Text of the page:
The 2005 contract came in at a time when some blockbuster molecules were coming off patent and large profits were being made from the supply role. It was easier to go with the flow and when commissioning bodies sought to develop new services using pharmacy they were frequently discouraged. I was present at a meeting after hours in a decent venue with decent sustenance provided where a local doctor sought a new model of substance misuse provision which he wanted to develop through pharmacy. He wasn’t the commissioner but was seeking support for his model which had the backing (and funding) of the commissioners, a representative of whom was there. He was humiliated as pharmacists insulted his client group (patients remember) and slagged off the commissioners for having no interest.
They could not see that funding, training, support and opportunity were all on display in that room that night. Funnily enough, opportunity diminished after that as commissioners sought solutions that didn’t involve pharmacists.
Flu jabs was another such issue!
A real opportunity to raise our profile as providers of healthcare in our communities. What else do we believe ourselves to be? However, all over social media came the backlash. “I didn’t train for 5 years to do a nurse’s job” was a frequent refrain.
Emerging community pharmacy models involve the provision of a video consultation with a remote pharmacist and any medication required will be sent by courier.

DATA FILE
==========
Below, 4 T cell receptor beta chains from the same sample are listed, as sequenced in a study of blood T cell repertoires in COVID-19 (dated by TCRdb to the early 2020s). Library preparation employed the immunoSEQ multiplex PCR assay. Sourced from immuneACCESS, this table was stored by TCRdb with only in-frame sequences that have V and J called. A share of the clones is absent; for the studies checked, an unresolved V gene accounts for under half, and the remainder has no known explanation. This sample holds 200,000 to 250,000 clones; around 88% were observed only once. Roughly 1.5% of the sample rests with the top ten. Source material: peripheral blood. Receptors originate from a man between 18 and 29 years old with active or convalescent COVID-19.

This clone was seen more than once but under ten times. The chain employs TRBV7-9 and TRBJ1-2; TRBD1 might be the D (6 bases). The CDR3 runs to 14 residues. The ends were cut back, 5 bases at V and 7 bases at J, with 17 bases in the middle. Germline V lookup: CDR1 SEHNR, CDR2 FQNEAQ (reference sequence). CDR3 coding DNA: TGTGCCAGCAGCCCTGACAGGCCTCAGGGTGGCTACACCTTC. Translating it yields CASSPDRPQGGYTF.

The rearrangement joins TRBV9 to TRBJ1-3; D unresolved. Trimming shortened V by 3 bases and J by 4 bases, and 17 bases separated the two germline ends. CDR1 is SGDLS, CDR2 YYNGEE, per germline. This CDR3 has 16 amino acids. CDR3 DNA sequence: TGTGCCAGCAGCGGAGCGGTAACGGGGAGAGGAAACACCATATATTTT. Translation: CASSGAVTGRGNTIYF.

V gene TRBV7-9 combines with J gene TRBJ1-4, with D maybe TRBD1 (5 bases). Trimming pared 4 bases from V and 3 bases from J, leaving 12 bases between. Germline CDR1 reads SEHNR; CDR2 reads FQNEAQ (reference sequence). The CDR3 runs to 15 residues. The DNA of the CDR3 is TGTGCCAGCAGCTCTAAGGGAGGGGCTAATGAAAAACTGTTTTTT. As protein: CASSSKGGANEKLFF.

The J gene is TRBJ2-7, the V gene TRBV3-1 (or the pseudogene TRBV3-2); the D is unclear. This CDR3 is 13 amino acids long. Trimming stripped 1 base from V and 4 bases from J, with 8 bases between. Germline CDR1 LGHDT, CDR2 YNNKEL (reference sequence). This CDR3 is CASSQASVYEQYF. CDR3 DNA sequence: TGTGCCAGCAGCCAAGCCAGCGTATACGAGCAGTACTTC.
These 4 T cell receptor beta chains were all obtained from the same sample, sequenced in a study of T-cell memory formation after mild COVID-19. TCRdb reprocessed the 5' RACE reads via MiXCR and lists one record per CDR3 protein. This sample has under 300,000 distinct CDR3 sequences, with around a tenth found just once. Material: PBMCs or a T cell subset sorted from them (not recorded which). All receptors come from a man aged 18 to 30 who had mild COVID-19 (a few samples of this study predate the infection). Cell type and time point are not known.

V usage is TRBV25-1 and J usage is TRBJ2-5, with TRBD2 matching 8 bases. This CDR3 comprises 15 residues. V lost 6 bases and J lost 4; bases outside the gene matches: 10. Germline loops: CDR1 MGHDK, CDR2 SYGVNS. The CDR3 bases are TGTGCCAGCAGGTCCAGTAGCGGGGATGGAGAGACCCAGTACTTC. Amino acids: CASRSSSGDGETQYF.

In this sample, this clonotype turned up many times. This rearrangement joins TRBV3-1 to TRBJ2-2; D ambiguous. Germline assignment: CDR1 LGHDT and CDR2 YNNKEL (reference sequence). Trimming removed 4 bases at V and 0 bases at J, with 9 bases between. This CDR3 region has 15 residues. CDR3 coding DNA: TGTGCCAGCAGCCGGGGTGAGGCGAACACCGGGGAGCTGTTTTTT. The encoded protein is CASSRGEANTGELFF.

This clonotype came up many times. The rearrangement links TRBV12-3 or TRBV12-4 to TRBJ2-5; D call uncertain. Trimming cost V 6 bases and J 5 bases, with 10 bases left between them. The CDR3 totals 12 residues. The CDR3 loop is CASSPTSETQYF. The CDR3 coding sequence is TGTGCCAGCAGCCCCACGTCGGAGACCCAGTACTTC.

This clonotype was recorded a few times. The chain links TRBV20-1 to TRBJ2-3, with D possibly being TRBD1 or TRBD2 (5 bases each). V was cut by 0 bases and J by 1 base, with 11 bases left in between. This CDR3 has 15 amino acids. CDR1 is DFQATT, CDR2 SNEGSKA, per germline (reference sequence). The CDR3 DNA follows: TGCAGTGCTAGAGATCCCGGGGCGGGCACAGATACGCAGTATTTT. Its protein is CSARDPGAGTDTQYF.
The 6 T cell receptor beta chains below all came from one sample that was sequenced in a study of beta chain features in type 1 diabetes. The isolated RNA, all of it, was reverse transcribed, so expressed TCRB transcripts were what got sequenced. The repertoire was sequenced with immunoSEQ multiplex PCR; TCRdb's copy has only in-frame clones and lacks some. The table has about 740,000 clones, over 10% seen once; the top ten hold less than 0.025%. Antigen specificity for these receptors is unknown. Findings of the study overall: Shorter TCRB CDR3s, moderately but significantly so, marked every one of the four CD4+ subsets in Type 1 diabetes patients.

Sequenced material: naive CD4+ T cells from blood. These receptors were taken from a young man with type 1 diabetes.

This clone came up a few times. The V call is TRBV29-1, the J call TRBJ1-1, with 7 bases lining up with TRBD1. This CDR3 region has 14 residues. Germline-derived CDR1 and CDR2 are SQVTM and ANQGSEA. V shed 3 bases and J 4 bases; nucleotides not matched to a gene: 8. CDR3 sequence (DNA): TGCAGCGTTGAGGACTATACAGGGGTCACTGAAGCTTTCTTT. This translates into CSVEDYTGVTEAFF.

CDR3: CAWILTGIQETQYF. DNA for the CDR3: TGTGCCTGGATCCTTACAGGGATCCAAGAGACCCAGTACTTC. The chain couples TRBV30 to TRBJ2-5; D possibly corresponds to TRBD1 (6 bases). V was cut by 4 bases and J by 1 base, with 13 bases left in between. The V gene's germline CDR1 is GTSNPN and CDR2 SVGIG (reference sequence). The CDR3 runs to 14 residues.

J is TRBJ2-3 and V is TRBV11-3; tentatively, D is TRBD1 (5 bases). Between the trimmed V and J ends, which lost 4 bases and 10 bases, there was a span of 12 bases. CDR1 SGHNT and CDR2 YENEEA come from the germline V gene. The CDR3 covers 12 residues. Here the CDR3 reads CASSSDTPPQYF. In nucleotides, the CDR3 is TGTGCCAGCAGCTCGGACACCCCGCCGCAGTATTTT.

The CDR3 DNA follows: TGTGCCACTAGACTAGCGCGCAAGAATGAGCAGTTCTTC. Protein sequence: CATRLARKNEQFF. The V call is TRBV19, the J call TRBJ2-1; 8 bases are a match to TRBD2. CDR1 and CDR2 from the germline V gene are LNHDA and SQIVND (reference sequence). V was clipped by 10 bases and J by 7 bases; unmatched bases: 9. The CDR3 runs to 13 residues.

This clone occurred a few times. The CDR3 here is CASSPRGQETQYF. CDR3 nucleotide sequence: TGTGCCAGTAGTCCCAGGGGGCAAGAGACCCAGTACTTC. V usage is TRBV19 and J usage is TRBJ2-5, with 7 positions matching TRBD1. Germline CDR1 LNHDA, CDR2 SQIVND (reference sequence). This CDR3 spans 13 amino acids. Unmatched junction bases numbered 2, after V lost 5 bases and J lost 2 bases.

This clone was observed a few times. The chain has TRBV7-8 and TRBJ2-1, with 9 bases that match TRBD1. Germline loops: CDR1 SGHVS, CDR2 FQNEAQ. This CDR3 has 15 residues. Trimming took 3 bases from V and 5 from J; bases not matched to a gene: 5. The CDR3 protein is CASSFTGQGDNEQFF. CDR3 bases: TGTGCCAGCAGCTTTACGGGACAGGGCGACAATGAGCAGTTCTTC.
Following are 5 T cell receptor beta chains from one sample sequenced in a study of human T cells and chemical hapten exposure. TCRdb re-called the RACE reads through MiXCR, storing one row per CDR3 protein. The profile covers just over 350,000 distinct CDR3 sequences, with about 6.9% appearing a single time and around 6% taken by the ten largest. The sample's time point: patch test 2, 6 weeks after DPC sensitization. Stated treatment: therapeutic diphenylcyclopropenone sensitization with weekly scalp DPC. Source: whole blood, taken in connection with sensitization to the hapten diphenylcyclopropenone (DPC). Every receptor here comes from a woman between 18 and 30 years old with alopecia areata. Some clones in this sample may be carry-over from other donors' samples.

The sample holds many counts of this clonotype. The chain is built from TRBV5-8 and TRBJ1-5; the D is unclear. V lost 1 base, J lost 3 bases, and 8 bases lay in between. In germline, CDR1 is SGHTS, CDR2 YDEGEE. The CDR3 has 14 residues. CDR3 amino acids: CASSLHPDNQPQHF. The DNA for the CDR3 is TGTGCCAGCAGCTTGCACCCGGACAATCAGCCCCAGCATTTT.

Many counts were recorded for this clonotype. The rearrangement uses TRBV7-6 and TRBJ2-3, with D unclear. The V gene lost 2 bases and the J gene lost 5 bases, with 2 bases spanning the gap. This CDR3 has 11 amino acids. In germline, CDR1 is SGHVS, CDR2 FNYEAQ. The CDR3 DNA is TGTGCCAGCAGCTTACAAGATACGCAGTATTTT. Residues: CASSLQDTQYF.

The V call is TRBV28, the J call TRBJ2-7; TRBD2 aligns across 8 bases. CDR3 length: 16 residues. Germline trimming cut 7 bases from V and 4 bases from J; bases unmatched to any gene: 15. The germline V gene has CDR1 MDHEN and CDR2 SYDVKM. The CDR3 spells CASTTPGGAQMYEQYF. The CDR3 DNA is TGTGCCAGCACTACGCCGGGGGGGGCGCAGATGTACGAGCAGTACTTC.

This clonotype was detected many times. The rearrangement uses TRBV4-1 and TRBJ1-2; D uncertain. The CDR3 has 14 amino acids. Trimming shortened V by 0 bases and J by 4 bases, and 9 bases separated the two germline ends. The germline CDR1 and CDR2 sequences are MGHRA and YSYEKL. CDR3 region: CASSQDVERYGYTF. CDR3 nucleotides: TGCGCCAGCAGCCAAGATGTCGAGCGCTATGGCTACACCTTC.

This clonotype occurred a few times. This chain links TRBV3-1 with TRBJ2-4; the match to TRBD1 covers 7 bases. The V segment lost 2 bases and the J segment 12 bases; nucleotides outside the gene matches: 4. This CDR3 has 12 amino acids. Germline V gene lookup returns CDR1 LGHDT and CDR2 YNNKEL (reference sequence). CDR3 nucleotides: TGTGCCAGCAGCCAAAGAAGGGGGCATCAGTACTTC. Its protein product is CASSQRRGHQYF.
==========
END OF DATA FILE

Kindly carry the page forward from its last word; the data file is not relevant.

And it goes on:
And so we come on tot he topic of the day – ‘remote supervision’.
Senior officials in our profession have been besieged on social media by individual pharmacists DEMANDING statements opposing “remote supervision”.
At a time when surgical operations have been performed remotely for over a decade (remember Lord Darzi? He was a surgeon who was also Health minister in 2007 whilst pioneering robotics in remote keyhole surgery), the current Health secretary Matt Hancock has put technology at the forefront of his strategy and in England Keith Ridge the Chief Pharmaceutical Officer has for the last 2 years asked pharmacists to investigate legislative barriers to hub and spoke dispensing.
What makes anyone believe a statement from any leadership body will have any effect?
Particularly when many elected representatives can see the way the wind is blowing and are seeking creative solutions using technology which may have to embrace such developments like remote supervision.
Gifted pharmacists across the country have withdrawn from social media as a consequence of the vilification received when announcing initiatives to deliver pharmacy services to remote communities at a distance.
I do wonder when we will all move on and catch up with technology. I also wonder when pharmacists will stop holding pharmacy back.
It’s time to move on.
This article was written by our new anonymous blogger ‘The Grouchy pharmacist’.
Pharmacogenomics. Brace yourself for the “I didn’t do a five-year course of study to be a lab technician” backlash!
The inevitable destination for community pharmacy is staring us in the face. The lack of leadership at all levels has not gone unnoticed. The end is nigh, if you can’t see that try taking your blinkers off and take a look around at the changes that have and are happening. Get you heads out of the sand, embrace change and help to shape the future. After all, it’s not really about you, it’s about what’s best for patients and the public.